Tuesday, January 06, 2009

Lagoon language

English words borrowed from Venetian include artichoke, arsenal, ballot, casino, contraband, gazette, ghetto, imbroglio, gondola, lagoon, lido, lotto, marzipan, pantaloon, pistachio, quarantine, regatta, scampi, sequin and zany. “Ciao” – a long-standing contraction of the courteous Venetian salutation “vostro schiavo” (your humble servant) – has now become a global greeting.
The TLS talks Venetian.


Giovanni Tiso said...

Ah, but they missed the best word of all: gibigiana (pr. gee-bee-ja-na), the dancing flash of reflected light on the surface, undulating back and forth, of the lagoon.

Giovanni Tiso said...

Wait a minute: zany derives from zanni? That's great! We don't have an Italian derivation for it, but English does.

(The zanni was a Venetian commedia dell'arte masque, if you look up fame dello zanni on youtube and skip through the first few minutes of explanation in Italian, you'll see Dario Fo give a masterful, unforgettable rendition of his famous hunger.)

Paul said...

Giovanni, surely you knew that zany was derived from Zanni. I am beginning to doubt whether you are really Italian. Your English is too good.

Anyway, thank you for gibigiana, which I did not know. And I shall seek the Fo.

Giovanni Tiso said...

I didn't know that zany derived from Zanni, but I knew that lazy derives from Lazarus, which is my favourite etimology ever. (He was dead, but people reckoned he just needed to get up and walk it off.)

If you're going to seek the Fo, I should provide the introduction: it starts off with Zanni's dream, which is all about preparing the most sumptuous meal imaginable. But he wakes just as he's about to eat, and desperation sets in, until he fantasizes to eat himself. Finally he finds a foodsource - of sorts, you shall see. The language is grammelot, so not words in any language.

Starts at about four minutes fifty here

(Turns out I had already linked to it over at Harvest Bird's. Turns out I'm a very boring and repetitive person.)

(I have half a mind to start a grammelot of my own by collecting the word verification strings demanded by blogger to validate comments. I'm about to type "lanavaph".)

Paul said...

Keseschd. I am collecting the combinations of letters in rounds of Scrabble which I would like to be words.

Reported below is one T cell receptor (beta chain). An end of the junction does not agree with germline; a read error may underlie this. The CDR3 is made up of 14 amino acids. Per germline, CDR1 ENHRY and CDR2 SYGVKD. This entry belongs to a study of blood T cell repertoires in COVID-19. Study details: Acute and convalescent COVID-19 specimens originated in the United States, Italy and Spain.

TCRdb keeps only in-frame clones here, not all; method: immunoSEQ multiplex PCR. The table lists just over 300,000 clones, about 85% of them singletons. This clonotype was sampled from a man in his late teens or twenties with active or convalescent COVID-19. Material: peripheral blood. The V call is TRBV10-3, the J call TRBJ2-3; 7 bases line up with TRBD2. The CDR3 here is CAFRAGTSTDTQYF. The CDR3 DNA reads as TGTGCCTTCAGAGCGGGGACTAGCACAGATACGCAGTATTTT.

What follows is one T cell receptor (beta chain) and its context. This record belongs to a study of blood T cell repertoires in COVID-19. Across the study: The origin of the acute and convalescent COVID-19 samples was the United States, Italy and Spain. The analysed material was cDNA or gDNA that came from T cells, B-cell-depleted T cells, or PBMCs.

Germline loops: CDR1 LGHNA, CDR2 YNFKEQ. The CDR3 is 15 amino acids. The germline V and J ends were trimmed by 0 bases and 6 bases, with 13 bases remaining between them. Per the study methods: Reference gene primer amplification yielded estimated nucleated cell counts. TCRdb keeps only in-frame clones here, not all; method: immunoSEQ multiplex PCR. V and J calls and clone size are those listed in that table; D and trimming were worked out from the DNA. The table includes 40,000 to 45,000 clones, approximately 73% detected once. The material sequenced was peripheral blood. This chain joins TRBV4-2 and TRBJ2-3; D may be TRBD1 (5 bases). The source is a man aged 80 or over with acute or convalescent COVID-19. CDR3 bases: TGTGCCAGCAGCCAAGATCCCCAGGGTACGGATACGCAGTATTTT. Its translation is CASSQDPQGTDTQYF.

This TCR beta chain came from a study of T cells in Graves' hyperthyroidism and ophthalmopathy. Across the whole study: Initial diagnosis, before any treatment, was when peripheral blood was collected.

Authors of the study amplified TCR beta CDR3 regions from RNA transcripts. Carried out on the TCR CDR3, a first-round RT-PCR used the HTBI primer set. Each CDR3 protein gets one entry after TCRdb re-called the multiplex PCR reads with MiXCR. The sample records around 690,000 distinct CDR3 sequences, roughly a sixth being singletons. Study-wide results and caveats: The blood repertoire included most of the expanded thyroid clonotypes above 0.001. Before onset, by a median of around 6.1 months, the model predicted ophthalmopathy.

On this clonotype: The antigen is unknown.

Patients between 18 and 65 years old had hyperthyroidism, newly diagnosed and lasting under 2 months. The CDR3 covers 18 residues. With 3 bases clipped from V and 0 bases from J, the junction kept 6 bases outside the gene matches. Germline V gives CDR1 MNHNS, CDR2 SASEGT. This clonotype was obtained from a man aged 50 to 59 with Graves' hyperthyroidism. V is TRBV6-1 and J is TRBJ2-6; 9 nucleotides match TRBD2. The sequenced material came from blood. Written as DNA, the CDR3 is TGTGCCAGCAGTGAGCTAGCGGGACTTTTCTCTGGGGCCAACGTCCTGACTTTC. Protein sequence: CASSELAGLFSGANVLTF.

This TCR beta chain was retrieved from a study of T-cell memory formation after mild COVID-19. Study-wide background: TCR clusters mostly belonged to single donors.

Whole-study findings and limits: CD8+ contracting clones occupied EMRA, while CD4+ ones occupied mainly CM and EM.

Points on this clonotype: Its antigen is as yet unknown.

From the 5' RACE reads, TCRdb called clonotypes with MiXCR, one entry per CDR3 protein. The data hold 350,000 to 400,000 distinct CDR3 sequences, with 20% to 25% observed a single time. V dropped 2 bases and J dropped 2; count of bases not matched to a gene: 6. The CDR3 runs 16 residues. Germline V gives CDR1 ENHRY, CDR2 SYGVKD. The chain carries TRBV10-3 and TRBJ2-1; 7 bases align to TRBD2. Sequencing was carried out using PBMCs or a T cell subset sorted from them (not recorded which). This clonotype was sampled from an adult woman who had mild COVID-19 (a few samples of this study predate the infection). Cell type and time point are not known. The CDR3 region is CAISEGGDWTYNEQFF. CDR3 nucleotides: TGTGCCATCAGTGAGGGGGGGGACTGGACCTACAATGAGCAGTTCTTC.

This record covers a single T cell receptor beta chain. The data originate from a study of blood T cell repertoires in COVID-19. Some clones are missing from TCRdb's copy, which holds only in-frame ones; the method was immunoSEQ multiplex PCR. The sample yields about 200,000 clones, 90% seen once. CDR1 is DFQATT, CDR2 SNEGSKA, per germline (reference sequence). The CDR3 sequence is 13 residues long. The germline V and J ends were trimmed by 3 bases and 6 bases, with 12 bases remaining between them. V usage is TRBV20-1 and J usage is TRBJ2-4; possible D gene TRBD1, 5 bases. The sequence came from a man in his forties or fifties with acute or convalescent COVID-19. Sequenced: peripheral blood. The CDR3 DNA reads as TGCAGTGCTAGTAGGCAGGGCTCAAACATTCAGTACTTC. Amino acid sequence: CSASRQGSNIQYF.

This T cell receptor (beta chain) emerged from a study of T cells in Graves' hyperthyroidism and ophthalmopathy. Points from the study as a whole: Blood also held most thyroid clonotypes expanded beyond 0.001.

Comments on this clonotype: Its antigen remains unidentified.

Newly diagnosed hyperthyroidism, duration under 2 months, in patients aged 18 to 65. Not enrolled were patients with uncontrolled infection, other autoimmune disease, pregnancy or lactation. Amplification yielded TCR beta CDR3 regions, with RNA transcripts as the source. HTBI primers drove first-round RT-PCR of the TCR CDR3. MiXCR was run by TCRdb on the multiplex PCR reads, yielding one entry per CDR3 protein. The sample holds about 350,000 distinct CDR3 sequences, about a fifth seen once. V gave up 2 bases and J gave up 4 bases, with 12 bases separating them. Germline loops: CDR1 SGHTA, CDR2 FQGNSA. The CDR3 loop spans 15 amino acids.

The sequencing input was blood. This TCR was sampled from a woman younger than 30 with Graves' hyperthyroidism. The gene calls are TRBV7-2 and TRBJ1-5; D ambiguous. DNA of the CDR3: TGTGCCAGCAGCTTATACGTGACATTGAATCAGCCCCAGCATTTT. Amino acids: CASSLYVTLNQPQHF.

Giovanni Tiso said...

Excellent, we should merge our list and then publish a book along the lines of The Meaning of Liff.

I am not above plagiarism, clearly.

("gibinale". Super.)

Lyndon said...

zany derives from zanni? ... which, unless memory of my commedia research fails me, is short for Giovanni?


Giovanni Tiso said...

Sort of, yes. It's Venetian for Gianni, which in Italian is short for Giovanni, but in Venetian isn't, since the Venetian for Giovanni, Zuan, is actually shorter than Zanni. Gianni and Giovanni, Zanni and Zuan are all separate names really.

All clear? There will be a short test next week.

Anonymous said...

I saw kiwifruit from Italy in the supermarket today, which made me wonder if perhaps 'zespri' should be on this list.

And the word verification is 'dadifili', which I believe means 'love of an early-20th Century European art movement which concentrated its anti war politics through a rejection of the prevailing standards in art through anti-art cultural works'.

Giovanni Tiso said...

Great, we have the first entry then.
Here are some I copied down in my younger days from Liff:

ABILENE (adj) Descriptive of the pleasant coolness on the reverse side of a pillow
DUDDO (n) The most deformed potato in any given collection of potatoes
GREAT WAKERING (participial verb) Panic which sets in when you badly need to go to the lavatory and cannot make up your mind about what magazine or book to take with you.
NUBBOCK (n) The kind of person who has to leave before a party can relax and enjoy itself.
PEORIA (n) The fear of peeling too few potatoes

I routinely suffer from peoria.

(oh, and: fohors)

Sir Arthur Streeb-Greebling said...

Shouldn't that be vegetato schiavo?

A housewife has just got out of the shower when she hears a knock at the door

"Who is it?"

"Blind man."

Thinking herself safe she opens the door to be greeted by a tradesman.

"nice set of jubblies lady, now where would you like these Venetians hung?"